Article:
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Sharing Christ in a Non-Christian Culture

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Secularism is on the rise. Hostility toward the Gospel of Jesus Christ continues to grow. Post modernism has had a cataclysmic impact on Western Europe, truth is no longer considered objective and absolute. What is the result? Scepticism toward any religion or worldview which claims to be the truth, refusing to bow the knee to subjectivity. Consequently, historic Christianity has been nudged out of the mainstream; we are living in a non-Christian culture.

Suppression of the Truth

This shouldn’t catch us by surprise. This cultural shift in the Western Europe has been in motion since the nineteenth century (subject to debate) and increased in velocity during the twentieth century. Paul’s epistle to the Romans traces the underlying issue further back than the nineteenth century, even predating the mid-first century Greco-Roman world in which he wrote. Humanity in its fallenness has been suppressing the truth since the beginning of time.

For the wrath of God is revealed from heaven against all ungodliness and unrighteousness of men, who by their unrighteousness suppress the truth. For what can be known about God is plain to them, because God has shown it to them.

Romans 1:18-19

How Do We Respond?

How is the Christian to navigate a culture which is resistant to their faith and made up people of who suppresses the truth? There are many possible responses but I’ve decided to narrow them down to three:

(i) Scold and Run

In all honesty, this is my reflex response. The state of our culture is a mess. Far too often I’ve viewed this as a licence to criticise and condemn rather than lovingly engage people with the Gospel. Just like every single believer God has saved by grace, I too was once like them. I formerly suppressed the truth of God, exchanging His glory for an incomparable image of my own choosing (Romans 1:22-23).

Romans 1:18-32 is universal. This was not a state into which some people were born into, but is the condition of the entirety of humankind. The only hope for this sorry state of affairs is the regenerative work of the Holy Spirit through the inherent, transformative power of the Gospel. (Romans 1:16)

Paul echoes the same message to Titus. We are to speak gently and kindly rather than throw insults. Be courteous and avoid quarrelling (Titus 3:1-2).

(ii) Accommodate the culture

To accommodate the culture is to deny that Jesus is the only way by which sinful persons may be reconciled unto God. Well this clearly isn’t an option either. Our options are whittled down to one.

(iii) Preach the Gospel

Irrespective of the cultural climate, our assignment remains the same. We have the great privilege of proclaiming the Good News. We can look to the example of Paul in the seventeenth chapter of Acts where he wonderfully modelled how to do so in a non-Christian context.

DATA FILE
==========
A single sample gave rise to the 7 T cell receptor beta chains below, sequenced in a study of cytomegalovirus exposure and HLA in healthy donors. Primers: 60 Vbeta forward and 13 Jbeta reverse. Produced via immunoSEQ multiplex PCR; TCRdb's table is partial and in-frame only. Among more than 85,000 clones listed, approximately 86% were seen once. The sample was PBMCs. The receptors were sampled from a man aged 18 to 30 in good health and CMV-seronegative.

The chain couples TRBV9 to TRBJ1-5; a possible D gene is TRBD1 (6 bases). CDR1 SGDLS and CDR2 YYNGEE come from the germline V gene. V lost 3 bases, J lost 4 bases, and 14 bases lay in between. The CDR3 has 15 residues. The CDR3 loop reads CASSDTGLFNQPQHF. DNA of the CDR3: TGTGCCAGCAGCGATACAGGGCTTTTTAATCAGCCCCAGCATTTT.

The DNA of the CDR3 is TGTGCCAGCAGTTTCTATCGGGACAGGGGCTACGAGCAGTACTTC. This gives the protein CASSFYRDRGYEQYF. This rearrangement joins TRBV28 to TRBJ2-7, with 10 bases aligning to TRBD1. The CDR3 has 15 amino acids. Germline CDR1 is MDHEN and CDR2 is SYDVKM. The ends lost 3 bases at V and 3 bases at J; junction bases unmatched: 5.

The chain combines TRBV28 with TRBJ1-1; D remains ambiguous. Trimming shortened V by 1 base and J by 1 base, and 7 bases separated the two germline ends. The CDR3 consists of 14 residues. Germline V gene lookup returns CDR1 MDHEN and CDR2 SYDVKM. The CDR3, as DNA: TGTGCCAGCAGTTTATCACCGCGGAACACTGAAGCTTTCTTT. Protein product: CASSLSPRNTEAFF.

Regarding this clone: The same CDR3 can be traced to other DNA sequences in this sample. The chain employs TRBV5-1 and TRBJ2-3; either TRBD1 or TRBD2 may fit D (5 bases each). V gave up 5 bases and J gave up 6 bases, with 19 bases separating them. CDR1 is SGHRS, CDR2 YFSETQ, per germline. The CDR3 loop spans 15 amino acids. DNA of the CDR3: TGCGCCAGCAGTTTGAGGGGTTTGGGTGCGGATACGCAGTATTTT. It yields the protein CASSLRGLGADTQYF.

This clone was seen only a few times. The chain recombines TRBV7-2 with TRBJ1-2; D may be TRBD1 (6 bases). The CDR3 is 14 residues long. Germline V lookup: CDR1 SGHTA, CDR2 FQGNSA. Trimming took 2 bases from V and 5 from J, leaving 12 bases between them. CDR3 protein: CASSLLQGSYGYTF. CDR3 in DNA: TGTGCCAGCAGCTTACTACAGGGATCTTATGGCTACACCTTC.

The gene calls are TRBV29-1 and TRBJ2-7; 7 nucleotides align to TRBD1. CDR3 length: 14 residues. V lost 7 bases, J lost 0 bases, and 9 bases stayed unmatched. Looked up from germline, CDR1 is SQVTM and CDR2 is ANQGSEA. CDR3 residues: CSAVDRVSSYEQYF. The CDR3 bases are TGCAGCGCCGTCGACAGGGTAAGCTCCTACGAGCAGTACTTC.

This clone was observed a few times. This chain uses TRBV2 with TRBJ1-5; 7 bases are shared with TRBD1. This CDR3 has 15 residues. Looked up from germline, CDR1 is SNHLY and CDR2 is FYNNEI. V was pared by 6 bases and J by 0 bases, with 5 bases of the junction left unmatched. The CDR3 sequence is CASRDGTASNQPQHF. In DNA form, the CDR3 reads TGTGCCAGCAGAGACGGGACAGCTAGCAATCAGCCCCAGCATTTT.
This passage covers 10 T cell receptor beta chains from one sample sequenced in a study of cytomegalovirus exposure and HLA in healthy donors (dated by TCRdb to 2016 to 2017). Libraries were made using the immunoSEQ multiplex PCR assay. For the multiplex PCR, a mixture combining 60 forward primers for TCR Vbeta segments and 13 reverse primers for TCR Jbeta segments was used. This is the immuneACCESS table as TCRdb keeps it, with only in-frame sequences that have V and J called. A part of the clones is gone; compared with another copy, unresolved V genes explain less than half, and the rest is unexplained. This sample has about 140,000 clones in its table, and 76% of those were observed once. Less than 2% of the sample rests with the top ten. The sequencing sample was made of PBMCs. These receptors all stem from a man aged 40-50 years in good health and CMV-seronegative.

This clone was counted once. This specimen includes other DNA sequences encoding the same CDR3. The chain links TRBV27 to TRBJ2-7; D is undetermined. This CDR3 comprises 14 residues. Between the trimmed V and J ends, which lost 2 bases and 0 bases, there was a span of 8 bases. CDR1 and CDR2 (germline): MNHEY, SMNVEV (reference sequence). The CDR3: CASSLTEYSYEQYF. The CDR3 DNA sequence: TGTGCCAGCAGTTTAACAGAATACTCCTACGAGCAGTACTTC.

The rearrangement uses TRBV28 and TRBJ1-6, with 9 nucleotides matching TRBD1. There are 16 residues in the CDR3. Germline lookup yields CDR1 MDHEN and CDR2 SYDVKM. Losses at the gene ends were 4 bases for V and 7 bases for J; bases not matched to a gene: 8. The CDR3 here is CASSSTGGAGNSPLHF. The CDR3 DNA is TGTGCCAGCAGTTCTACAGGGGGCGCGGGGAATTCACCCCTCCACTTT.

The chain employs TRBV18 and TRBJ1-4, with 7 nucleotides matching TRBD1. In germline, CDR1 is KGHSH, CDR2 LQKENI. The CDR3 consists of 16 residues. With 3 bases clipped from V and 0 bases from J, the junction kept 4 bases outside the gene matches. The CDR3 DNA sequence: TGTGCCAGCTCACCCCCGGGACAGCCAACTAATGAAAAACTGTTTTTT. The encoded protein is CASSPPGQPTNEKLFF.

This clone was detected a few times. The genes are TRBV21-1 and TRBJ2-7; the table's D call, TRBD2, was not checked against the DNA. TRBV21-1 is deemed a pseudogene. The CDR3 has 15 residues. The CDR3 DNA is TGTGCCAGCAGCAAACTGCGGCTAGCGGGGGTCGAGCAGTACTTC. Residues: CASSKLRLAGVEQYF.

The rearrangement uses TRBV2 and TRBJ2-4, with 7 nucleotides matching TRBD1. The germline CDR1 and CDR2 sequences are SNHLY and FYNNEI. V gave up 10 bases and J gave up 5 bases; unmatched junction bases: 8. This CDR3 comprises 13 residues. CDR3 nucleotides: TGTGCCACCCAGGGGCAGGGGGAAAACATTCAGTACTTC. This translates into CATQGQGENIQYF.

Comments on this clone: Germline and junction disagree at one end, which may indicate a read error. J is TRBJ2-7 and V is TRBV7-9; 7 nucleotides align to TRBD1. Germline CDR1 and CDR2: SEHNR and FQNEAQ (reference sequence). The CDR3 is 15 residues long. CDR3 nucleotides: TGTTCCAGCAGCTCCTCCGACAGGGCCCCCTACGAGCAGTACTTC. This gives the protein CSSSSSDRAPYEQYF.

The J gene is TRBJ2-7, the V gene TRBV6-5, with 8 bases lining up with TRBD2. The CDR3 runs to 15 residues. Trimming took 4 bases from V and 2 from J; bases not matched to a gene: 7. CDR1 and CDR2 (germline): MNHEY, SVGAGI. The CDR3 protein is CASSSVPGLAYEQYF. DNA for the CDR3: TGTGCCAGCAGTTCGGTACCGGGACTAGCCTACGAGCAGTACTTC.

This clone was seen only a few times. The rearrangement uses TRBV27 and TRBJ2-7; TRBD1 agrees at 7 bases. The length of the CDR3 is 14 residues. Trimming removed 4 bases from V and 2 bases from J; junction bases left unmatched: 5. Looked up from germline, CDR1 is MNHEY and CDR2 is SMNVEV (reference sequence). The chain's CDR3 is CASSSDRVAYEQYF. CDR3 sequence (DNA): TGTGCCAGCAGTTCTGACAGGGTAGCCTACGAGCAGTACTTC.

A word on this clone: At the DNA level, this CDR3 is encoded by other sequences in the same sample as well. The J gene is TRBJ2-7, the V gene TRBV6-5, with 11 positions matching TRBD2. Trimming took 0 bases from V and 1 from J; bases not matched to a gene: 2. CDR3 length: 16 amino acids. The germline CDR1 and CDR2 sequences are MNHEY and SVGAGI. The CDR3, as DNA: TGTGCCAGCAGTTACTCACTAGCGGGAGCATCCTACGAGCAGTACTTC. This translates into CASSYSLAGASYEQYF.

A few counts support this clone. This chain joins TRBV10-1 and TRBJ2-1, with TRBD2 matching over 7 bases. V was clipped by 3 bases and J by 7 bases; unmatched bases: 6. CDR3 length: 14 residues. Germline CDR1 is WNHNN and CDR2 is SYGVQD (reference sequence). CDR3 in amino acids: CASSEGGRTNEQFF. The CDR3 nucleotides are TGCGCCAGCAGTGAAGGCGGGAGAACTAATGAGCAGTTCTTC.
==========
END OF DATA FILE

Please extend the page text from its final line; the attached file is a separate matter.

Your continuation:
First century Athens was the intellectual hub of its day. It was a highly educated and cultured city, t home to Socrates, Plato, Aristotle and Alexander the Great. Each passing day brought a new philosophy which captured the attention of the people. Nonetheless, Paul stood boldly and made an admirable evangelistic effort.  

16 Now while Paul was waiting for them at Athens, his spirit was provoked within him as he saw that the city was full of idols. 

(Acts 17:16)

The Greek likens this provocation in Paul’s spirit to a feeling of being gripped in his intestines. There was an anguish stirred within the apostle’s soul, yet it didn’t drive him to hurl insults at the Athenians. Contrastingly, he engaged in persuasive dialogue with the Jews, Gentile sympathisers and those at the market place (v.17). Undeterred by the hostility, his subject matter was unchanged: Jesus Christ and the resurrection.

This climax of his visit was his address to the Areopagus at Mars Hill and how he masterfully witnessed before this crowd. Firstly, Paul acknowledged what was commendable among the Athenian people. In expressing “I perceive that you’re very religious” (v.22), breaking the barrier of hostility. He then proceeded to direct his challenge toward their own assumptions, revealing to them the falsity of their gods and the reality of the Creator, Yahweh (v.23-29) to whom they were all accountable. (v.30).

Paul then arrived at the crux of his message, issuing a call to repentance, casting the spotlight upon the person, work and resurrection of Jesus Christ. What a noble effort, tactfully meeting his audience at their level of understanding whilst faithfully declaring the Good News. You may expect such a presentation to be met with great applause and numerous listeners flocking to him, but this wasn’t the case. Some scorned him, some were intrigued and a presumably lesser number believed and became fellow disciples of Jesus Christ (vv.32-34). Nonetheless, it is an example to follow and implement as we interact with our own non-Christian culture

It won’t be easy

The task ahead is formidable. We must continuously pray for the lost, knowing that effective evangelism begins on your knees. Great boldness is required. Let us learn from the greatest evangelist this world has ever seen. Let us lovingly engage our culture, not scolding the people or their beliefs but bridging the gap in order to point the lost toward the Truth Himself, Jesus Christ.

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Shumi Mararike
Alongside his Law undergraduate studies, Shumi is on the teaching team at Abide campus fellowship. He is also a youth mentor in both London and Manchester. Shumi's passion to faithfully, accurately and boldly share the Gospel inspired him to join the editorial team at OGGM to help others do the same.
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